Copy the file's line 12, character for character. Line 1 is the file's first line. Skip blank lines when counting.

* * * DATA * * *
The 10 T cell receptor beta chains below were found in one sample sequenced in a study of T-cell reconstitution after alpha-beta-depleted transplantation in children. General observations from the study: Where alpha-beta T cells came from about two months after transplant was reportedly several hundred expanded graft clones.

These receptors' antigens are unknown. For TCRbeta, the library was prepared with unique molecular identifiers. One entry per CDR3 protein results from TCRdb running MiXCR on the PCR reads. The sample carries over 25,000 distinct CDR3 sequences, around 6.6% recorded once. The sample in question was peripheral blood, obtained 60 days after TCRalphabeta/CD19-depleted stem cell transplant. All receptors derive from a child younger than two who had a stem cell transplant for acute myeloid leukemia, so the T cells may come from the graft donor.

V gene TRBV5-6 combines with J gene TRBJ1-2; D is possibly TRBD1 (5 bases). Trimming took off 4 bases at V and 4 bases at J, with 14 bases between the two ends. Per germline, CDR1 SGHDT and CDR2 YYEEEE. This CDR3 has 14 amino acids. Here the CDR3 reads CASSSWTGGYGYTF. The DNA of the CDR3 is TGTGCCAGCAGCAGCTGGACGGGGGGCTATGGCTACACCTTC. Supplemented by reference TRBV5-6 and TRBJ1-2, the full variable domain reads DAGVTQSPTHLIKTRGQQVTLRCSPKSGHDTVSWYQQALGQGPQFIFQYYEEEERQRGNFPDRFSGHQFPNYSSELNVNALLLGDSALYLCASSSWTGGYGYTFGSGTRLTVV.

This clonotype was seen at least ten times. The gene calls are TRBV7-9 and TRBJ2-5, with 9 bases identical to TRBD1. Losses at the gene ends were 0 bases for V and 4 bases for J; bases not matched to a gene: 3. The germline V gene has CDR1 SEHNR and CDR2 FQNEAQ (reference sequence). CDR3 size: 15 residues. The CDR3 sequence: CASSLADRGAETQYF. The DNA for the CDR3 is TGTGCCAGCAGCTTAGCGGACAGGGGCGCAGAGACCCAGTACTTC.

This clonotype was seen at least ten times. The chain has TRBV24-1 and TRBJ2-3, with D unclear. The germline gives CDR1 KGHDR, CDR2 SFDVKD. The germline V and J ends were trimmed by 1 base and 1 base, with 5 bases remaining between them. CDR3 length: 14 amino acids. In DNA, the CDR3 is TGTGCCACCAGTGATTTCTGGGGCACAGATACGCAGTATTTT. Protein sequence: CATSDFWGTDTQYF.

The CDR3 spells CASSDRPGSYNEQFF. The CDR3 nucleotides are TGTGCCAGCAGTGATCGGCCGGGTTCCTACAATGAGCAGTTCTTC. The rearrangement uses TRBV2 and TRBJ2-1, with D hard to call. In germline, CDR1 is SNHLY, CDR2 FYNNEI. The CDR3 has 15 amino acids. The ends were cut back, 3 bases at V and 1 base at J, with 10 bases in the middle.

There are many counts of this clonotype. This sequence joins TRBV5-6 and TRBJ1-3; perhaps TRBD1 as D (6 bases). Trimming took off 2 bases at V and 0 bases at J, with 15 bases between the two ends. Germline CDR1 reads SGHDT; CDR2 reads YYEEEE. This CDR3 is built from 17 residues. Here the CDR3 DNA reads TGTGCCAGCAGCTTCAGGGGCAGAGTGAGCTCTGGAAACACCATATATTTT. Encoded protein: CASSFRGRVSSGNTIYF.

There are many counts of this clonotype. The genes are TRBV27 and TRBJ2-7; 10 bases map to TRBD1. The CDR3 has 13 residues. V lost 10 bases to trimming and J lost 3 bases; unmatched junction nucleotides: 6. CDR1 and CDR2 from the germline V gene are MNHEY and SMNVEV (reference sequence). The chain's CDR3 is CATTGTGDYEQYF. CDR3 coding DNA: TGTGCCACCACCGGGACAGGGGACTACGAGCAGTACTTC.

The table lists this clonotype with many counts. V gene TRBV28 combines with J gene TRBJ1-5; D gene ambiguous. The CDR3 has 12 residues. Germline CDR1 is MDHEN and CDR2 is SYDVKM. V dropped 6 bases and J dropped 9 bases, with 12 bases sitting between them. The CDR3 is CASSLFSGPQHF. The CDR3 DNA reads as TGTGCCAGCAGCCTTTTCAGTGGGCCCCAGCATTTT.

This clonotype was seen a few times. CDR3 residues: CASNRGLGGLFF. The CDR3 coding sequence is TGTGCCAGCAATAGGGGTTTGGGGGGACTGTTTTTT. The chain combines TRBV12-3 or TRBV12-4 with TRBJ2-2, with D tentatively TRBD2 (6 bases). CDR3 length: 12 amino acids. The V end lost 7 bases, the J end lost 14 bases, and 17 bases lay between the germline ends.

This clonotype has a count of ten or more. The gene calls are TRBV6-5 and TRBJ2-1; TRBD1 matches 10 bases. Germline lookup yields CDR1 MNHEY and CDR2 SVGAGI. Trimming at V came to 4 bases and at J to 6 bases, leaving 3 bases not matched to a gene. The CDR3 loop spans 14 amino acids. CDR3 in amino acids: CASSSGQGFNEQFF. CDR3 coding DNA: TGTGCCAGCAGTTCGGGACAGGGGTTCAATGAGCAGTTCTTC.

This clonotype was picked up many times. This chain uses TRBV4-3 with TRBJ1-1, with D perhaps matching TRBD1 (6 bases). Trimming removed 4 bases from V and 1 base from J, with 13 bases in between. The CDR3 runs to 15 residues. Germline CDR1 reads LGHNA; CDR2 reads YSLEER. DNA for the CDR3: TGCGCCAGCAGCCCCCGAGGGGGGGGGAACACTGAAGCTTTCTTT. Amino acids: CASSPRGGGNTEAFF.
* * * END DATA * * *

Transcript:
This clonotype was picked up many times. This chain uses TRBV4-3 with TRBJ1-1, with D perhaps matching TRBD1 (6 bases). Trimming removed 4 bases from V and 1 base from J, with 13 bases in between. The CDR3 runs to 15 residues. Germline CDR1 reads LGHNA; CDR2 reads YSLEER. DNA for the CDR3: TGCGCCAGCAGCCCCCGAGGGGGGGGGAACACTGAAGCTTTCTTT. Amino acids: CASSPRGGGNTEAFF.